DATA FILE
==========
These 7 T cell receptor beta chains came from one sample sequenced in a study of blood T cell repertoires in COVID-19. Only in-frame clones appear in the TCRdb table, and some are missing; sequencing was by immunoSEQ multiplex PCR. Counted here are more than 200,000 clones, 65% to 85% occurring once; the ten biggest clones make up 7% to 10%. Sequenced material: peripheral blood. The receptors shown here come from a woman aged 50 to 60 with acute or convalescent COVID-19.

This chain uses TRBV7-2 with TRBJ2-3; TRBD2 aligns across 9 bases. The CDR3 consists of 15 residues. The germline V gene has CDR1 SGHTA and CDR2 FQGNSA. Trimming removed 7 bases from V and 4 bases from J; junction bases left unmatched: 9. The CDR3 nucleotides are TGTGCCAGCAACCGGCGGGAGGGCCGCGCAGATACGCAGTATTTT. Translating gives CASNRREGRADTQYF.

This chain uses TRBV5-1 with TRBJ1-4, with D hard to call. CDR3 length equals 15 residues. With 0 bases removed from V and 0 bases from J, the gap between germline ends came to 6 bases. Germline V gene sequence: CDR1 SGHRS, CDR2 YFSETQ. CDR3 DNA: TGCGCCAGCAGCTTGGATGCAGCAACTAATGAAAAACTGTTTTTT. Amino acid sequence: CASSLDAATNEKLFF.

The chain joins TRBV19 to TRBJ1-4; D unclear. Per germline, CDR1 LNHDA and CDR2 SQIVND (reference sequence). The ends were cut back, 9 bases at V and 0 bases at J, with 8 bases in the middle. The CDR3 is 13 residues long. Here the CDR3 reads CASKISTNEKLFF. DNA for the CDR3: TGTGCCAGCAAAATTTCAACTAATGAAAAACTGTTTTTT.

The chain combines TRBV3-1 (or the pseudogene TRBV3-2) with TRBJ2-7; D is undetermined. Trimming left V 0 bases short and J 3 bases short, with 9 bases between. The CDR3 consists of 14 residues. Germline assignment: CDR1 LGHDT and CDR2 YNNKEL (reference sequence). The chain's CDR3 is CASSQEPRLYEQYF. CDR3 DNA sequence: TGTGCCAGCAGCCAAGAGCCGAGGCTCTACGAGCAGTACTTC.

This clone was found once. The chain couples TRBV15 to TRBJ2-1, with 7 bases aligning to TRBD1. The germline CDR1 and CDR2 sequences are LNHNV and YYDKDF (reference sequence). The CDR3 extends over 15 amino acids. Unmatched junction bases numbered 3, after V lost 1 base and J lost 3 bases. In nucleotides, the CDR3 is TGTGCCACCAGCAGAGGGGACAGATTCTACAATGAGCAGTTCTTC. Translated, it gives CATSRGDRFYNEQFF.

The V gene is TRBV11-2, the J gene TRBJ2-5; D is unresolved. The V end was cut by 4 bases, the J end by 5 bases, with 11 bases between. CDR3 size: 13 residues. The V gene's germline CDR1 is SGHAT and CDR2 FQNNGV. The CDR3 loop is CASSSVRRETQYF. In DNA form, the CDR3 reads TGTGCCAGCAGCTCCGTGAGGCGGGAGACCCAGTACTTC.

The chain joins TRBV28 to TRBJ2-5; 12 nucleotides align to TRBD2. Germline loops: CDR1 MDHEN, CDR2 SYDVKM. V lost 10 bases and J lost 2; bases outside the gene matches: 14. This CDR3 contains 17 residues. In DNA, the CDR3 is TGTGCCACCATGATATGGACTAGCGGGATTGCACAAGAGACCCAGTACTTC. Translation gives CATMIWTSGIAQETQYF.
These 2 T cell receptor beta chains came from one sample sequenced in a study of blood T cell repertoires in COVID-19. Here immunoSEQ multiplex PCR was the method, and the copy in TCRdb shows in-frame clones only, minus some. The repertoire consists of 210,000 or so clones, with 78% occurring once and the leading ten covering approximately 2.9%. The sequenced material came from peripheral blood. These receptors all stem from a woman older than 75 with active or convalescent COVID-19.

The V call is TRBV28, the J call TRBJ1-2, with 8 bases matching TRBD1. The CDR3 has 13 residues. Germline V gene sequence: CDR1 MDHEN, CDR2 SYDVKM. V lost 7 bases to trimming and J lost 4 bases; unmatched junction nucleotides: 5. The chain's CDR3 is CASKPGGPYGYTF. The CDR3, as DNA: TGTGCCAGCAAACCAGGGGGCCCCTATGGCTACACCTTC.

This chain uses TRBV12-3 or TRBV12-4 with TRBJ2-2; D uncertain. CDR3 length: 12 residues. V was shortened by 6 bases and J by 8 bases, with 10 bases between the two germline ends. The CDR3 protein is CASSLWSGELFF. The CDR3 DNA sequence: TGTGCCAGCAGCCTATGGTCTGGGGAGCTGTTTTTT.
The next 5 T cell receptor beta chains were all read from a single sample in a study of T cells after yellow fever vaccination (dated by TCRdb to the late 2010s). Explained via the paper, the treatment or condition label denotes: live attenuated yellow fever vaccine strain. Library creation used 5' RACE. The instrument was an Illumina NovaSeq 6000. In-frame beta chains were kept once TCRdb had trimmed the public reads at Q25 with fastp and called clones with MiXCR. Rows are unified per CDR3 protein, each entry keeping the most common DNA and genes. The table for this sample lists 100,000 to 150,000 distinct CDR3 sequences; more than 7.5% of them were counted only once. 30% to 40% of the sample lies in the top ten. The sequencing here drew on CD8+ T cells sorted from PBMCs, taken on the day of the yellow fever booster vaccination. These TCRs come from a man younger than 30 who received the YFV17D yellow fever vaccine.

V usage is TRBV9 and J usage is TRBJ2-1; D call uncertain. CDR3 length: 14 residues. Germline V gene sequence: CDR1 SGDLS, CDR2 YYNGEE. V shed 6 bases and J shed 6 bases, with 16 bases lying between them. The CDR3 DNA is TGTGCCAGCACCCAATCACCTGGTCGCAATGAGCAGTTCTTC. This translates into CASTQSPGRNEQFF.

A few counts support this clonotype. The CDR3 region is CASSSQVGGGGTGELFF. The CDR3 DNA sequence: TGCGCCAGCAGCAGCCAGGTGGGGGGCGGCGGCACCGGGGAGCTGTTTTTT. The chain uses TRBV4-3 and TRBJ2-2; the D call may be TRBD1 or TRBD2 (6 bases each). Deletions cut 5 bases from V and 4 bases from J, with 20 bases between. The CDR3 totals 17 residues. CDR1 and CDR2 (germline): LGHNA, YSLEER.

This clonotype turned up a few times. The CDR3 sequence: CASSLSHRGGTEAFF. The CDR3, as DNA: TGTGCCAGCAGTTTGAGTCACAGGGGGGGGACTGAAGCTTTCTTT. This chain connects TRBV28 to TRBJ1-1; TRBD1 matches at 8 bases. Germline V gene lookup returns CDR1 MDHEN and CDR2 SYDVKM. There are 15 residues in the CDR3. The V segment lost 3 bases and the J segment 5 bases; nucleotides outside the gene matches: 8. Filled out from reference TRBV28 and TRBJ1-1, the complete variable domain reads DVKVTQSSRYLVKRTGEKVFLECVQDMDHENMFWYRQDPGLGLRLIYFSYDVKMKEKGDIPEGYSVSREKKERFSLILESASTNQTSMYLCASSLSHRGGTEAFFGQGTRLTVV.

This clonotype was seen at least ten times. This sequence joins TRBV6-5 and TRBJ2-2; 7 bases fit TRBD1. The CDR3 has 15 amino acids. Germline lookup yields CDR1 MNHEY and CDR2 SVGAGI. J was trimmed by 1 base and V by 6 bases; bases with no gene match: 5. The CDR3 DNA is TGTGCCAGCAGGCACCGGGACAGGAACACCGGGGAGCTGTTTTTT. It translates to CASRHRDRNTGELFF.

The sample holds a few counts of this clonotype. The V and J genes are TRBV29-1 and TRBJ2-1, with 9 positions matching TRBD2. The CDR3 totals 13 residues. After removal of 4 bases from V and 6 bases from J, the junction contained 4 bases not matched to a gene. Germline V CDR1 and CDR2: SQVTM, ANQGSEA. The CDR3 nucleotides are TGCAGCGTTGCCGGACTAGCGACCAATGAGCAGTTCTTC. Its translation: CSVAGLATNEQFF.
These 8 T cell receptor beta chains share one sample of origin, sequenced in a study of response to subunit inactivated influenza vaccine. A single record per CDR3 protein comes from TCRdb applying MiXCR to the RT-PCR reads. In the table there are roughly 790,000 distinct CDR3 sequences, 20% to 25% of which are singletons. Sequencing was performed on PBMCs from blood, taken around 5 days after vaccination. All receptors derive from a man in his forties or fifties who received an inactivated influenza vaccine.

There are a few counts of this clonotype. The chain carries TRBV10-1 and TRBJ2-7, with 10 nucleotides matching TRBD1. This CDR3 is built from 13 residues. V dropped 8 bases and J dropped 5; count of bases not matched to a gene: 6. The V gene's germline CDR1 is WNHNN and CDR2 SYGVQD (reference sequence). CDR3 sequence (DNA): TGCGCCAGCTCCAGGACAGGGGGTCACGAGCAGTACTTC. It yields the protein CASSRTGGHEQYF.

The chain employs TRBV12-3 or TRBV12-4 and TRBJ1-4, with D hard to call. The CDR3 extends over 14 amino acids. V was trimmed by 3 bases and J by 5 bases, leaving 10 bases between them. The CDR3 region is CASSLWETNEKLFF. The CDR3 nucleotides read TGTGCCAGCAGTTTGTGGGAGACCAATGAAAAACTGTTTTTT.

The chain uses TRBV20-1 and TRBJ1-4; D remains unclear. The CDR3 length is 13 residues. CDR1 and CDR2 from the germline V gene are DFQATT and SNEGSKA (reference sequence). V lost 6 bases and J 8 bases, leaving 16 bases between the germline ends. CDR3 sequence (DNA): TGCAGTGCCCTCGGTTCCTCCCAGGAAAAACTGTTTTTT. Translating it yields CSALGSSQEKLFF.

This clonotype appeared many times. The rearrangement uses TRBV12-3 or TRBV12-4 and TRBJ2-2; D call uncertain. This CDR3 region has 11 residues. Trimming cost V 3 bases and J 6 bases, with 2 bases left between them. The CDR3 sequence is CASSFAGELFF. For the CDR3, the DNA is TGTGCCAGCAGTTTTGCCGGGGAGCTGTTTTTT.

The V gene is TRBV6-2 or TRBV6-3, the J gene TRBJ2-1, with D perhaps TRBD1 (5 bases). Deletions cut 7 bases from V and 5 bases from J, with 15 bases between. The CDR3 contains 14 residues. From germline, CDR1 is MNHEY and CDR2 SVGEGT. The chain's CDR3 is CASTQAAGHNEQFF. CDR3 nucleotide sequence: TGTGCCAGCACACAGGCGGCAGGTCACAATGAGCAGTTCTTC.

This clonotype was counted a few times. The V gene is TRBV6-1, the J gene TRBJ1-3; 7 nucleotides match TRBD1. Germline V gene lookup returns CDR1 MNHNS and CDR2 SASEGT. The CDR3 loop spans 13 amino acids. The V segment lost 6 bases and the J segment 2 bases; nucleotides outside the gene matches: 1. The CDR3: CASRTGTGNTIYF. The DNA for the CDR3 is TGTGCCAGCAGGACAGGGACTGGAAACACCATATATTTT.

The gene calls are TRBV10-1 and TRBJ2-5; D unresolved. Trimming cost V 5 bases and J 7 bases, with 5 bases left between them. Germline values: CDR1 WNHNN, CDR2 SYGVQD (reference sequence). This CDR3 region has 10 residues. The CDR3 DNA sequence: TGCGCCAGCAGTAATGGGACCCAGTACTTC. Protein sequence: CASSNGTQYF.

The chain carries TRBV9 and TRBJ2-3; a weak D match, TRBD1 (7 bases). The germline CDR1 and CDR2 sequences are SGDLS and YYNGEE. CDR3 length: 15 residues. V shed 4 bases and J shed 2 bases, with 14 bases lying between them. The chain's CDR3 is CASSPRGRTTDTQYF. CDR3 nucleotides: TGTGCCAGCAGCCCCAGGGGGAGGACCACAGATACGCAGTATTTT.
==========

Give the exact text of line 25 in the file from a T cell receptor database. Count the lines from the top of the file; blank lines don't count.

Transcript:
The gene calls are TRBV10-1 and TRBJ2-5; D unresolved. Trimming cost V 5 bases and J 7 bases, with 5 bases left between them. Germline values: CDR1 WNHNN, CDR2 SYGVQD (reference sequence). This CDR3 region has 10 residues. The CDR3 DNA sequence: TGCGCCAGCAGTAATGGGACCCAGTACTTC. Protein sequence: CASSNGTQYF.